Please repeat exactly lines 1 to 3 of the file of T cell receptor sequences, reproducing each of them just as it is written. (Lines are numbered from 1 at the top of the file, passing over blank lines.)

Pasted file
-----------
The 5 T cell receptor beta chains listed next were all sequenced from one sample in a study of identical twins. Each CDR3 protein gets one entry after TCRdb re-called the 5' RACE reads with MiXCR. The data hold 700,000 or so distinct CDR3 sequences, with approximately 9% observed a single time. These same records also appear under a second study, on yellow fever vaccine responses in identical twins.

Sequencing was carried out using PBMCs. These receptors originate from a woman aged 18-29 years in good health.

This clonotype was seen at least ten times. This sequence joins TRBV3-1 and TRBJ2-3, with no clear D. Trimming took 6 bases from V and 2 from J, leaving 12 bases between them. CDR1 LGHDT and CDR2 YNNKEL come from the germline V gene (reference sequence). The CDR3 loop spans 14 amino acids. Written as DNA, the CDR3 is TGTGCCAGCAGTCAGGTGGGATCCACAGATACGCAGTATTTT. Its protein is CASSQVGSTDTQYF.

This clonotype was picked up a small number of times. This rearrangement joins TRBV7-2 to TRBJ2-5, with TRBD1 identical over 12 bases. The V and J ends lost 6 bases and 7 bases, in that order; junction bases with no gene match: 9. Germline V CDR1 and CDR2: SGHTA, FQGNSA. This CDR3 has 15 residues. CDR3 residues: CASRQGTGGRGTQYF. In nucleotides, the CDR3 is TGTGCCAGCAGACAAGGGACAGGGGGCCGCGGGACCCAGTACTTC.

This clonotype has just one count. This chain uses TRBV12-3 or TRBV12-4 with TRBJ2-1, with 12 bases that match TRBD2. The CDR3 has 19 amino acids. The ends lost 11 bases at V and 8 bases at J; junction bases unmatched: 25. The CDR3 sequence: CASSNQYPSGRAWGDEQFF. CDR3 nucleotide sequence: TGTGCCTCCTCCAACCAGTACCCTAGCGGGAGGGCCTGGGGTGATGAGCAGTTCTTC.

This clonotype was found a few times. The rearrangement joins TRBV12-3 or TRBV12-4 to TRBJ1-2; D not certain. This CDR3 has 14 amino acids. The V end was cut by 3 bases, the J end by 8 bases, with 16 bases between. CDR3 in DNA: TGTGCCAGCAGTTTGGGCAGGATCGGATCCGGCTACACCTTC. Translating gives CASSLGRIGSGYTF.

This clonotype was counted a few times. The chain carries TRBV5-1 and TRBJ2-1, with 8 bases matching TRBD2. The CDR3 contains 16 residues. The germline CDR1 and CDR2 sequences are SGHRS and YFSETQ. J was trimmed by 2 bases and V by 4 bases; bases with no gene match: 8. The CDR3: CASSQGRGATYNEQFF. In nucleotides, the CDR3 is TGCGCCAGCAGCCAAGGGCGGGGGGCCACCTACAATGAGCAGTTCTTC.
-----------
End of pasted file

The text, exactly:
The 5 T cell receptor beta chains listed next were all sequenced from one sample in a study of identical twins. Each CDR3 protein gets one entry after TCRdb re-called the 5' RACE reads with MiXCR. The data hold 700,000 or so distinct CDR3 sequences, with approximately 9% observed a single time. These same records also appear under a second study, on yellow fever vaccine responses in identical twins.

Sequencing was carried out using PBMCs. These receptors originate from a woman aged 18-29 years in good health.

This clonotype was seen at least ten times. This sequence joins TRBV3-1 and TRBJ2-3, with no clear D. Trimming took 6 bases from V and 2 from J, leaving 12 bases between them. CDR1 LGHDT and CDR2 YNNKEL come from the germline V gene (reference sequence). The CDR3 loop spans 14 amino acids. Written as DNA, the CDR3 is TGTGCCAGCAGTCAGGTGGGATCCACAGATACGCAGTATTTT. Its protein is CASSQVGSTDTQYF.